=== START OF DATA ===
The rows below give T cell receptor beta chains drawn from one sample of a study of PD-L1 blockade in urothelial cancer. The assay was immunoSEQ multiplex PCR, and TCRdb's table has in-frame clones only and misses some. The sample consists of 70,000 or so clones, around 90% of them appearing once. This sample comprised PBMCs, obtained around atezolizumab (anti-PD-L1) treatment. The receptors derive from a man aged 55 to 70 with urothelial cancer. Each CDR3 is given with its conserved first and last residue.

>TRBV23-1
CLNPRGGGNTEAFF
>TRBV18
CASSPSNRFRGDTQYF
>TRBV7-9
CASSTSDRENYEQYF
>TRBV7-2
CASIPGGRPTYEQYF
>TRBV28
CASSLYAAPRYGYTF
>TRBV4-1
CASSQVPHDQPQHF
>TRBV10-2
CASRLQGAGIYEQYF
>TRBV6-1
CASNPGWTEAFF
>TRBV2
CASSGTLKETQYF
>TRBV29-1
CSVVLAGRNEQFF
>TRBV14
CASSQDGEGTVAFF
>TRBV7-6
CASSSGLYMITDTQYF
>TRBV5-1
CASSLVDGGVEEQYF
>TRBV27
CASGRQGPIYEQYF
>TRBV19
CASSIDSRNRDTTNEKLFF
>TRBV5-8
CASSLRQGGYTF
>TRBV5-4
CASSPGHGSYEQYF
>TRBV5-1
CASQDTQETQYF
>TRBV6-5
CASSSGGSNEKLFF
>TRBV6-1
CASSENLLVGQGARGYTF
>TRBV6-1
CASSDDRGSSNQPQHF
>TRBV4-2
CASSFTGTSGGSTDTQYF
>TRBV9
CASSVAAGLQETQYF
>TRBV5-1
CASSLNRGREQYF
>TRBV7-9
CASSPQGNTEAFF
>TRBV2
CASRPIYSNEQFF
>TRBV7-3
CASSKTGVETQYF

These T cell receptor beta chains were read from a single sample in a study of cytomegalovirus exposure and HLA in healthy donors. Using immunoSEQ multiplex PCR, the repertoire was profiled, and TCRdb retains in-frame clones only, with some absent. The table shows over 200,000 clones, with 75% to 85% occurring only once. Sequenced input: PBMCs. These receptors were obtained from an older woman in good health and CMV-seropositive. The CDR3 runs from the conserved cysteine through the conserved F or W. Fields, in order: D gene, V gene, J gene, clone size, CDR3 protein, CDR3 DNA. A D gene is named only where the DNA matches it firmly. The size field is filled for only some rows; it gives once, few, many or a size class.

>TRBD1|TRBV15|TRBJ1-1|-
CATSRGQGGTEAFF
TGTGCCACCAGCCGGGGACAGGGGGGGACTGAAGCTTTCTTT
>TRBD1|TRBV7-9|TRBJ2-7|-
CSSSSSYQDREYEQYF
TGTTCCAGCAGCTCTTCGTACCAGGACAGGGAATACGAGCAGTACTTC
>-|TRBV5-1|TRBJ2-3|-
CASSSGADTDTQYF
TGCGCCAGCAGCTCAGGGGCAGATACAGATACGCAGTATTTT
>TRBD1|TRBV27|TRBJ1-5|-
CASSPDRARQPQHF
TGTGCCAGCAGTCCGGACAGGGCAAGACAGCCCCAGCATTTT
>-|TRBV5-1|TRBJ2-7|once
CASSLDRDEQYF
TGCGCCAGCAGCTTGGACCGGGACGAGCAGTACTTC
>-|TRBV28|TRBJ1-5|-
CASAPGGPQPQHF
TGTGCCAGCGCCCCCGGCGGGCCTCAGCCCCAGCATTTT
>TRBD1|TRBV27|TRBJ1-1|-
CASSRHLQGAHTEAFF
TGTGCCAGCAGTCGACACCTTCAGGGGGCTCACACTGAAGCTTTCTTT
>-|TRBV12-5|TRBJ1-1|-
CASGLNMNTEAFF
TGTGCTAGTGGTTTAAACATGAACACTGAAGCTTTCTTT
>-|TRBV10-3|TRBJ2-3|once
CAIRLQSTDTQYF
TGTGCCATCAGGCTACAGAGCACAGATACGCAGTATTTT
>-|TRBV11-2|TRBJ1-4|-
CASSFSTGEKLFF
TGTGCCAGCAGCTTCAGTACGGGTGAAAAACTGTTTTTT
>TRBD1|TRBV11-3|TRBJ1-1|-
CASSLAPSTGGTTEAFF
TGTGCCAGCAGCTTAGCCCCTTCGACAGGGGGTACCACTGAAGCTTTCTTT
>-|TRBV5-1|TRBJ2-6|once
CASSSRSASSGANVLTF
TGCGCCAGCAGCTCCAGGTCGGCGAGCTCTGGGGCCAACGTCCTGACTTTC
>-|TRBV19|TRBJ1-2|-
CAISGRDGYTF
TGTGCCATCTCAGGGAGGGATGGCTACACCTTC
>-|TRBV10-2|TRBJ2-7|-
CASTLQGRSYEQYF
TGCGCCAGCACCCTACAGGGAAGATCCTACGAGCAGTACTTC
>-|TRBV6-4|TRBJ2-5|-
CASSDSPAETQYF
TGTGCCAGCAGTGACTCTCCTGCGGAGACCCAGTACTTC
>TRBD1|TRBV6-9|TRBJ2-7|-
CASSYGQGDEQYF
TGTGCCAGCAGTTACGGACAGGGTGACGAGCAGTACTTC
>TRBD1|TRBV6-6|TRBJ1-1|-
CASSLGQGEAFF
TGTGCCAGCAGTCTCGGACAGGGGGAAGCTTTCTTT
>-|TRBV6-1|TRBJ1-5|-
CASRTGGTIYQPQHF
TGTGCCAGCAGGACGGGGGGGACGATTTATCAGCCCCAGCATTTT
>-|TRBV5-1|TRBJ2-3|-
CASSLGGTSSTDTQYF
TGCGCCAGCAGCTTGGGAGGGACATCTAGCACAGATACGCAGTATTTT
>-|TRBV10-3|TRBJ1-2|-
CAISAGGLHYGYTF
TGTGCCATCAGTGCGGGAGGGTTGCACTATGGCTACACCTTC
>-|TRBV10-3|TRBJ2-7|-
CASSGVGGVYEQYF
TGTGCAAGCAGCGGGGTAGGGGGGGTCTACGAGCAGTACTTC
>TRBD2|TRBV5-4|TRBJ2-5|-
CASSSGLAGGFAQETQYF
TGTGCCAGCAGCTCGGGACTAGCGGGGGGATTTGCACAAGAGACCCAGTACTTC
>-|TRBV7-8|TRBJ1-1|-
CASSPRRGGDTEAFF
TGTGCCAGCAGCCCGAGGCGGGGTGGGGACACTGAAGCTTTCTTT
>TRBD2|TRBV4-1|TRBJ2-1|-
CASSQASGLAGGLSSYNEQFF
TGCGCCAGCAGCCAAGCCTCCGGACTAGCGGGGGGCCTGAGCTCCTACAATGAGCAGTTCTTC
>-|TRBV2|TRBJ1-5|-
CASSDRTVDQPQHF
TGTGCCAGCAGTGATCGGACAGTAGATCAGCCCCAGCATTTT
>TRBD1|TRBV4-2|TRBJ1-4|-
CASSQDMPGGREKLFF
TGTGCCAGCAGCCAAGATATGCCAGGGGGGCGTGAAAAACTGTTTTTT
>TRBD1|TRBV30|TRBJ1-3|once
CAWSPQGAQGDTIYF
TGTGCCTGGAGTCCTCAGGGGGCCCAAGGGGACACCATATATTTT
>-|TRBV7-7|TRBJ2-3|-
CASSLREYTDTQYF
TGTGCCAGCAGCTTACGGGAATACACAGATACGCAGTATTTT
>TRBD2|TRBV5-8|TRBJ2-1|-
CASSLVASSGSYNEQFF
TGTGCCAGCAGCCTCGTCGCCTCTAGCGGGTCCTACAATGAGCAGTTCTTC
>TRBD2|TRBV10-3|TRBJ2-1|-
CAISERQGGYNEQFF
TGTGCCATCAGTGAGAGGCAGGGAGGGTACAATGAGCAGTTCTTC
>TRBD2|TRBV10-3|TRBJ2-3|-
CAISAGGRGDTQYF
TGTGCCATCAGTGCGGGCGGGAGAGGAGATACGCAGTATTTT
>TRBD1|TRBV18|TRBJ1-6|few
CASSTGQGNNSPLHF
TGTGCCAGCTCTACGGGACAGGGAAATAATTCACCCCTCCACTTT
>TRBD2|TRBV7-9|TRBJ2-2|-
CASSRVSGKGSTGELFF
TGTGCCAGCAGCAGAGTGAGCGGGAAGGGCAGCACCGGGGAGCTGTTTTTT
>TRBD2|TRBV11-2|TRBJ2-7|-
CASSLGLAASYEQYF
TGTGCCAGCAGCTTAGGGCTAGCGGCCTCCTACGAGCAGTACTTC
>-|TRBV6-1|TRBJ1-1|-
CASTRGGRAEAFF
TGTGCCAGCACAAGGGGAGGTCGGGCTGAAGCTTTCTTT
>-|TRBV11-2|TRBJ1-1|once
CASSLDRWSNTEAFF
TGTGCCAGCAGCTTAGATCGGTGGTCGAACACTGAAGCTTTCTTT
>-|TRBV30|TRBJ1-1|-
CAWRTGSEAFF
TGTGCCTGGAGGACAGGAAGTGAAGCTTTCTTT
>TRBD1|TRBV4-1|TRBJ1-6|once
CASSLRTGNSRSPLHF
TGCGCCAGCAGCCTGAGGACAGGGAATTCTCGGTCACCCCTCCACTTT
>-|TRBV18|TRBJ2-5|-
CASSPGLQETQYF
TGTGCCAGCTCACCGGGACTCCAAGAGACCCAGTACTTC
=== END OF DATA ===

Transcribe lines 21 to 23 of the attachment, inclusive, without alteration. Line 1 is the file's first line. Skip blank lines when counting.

CSVVLAGRNEQFF
>TRBV14
CASSQDGEGTVAFF